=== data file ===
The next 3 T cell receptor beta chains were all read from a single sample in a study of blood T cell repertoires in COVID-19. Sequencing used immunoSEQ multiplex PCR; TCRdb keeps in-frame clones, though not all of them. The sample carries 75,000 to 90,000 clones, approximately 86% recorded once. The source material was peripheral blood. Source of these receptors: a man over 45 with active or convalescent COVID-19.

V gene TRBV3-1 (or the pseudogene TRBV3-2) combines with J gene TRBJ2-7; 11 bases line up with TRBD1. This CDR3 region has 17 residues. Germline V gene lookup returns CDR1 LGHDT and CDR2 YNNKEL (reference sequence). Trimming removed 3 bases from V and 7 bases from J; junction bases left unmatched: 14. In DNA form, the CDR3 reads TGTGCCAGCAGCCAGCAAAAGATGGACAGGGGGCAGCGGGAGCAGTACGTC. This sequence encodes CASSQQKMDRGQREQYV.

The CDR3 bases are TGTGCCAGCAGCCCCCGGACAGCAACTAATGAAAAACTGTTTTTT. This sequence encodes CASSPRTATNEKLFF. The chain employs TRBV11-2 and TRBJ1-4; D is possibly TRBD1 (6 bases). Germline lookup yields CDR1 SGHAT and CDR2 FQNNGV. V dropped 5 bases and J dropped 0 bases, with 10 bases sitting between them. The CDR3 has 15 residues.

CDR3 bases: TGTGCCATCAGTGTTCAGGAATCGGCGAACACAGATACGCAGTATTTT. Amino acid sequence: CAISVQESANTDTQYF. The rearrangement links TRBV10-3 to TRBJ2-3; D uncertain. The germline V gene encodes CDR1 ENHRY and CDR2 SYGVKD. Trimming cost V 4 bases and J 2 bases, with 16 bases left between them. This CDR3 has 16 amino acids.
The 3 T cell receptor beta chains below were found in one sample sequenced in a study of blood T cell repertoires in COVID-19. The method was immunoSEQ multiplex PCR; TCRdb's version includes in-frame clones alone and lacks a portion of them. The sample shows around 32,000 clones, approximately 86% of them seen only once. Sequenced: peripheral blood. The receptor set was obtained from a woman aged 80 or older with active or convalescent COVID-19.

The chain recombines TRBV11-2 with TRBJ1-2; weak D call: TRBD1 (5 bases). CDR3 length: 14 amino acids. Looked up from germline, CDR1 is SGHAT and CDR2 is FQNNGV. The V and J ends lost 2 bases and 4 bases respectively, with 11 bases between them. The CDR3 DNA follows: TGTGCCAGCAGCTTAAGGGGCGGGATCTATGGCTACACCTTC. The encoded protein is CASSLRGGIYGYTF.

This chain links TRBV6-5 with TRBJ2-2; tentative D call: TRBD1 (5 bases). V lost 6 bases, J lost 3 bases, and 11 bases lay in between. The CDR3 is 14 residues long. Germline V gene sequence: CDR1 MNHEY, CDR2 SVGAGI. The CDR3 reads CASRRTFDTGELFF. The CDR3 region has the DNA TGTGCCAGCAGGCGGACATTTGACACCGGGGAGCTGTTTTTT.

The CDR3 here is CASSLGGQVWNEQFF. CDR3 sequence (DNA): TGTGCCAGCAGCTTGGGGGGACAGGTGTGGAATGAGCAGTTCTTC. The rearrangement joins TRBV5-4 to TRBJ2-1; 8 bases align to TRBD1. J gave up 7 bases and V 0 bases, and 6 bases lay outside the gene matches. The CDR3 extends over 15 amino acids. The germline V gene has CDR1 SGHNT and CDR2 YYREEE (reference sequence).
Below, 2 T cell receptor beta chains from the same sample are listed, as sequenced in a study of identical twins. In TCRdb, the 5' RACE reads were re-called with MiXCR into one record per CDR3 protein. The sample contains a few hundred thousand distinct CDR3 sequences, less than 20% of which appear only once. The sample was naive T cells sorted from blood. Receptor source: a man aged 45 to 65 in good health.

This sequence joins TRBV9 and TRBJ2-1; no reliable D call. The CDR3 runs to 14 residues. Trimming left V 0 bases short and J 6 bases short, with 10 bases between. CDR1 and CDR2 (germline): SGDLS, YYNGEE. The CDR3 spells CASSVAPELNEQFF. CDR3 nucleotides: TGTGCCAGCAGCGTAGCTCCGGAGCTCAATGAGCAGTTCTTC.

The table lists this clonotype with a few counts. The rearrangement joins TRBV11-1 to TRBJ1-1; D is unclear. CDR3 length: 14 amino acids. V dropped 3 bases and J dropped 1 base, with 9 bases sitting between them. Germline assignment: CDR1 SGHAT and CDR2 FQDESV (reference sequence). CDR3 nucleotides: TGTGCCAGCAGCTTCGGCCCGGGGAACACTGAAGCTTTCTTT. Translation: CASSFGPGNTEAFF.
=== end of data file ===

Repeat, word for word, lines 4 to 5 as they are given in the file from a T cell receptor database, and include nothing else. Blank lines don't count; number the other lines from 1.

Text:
CDR3 bases: TGTGCCATCAGTGTTCAGGAATCGGCGAACACAGATACGCAGTATTTT. Amino acid sequence: CAISVQESANTDTQYF. The rearrangement links TRBV10-3 to TRBJ2-3; D uncertain. The germline V gene encodes CDR1 ENHRY and CDR2 SYGVKD. Trimming cost V 4 bases and J 2 bases, with 16 bases left between them. This CDR3 has 16 amino acids.
The 3 T cell receptor beta chains below were found in one sample sequenced in a study of blood T cell repertoires in COVID-19. The method was immunoSEQ multiplex PCR; TCRdb's version includes in-frame clones alone and lacks a portion of them. The sample shows around 32,000 clones, approximately 86% of them seen only once. Sequenced: peripheral blood. The receptor set was obtained from a woman aged 80 or older with active or convalescent COVID-19.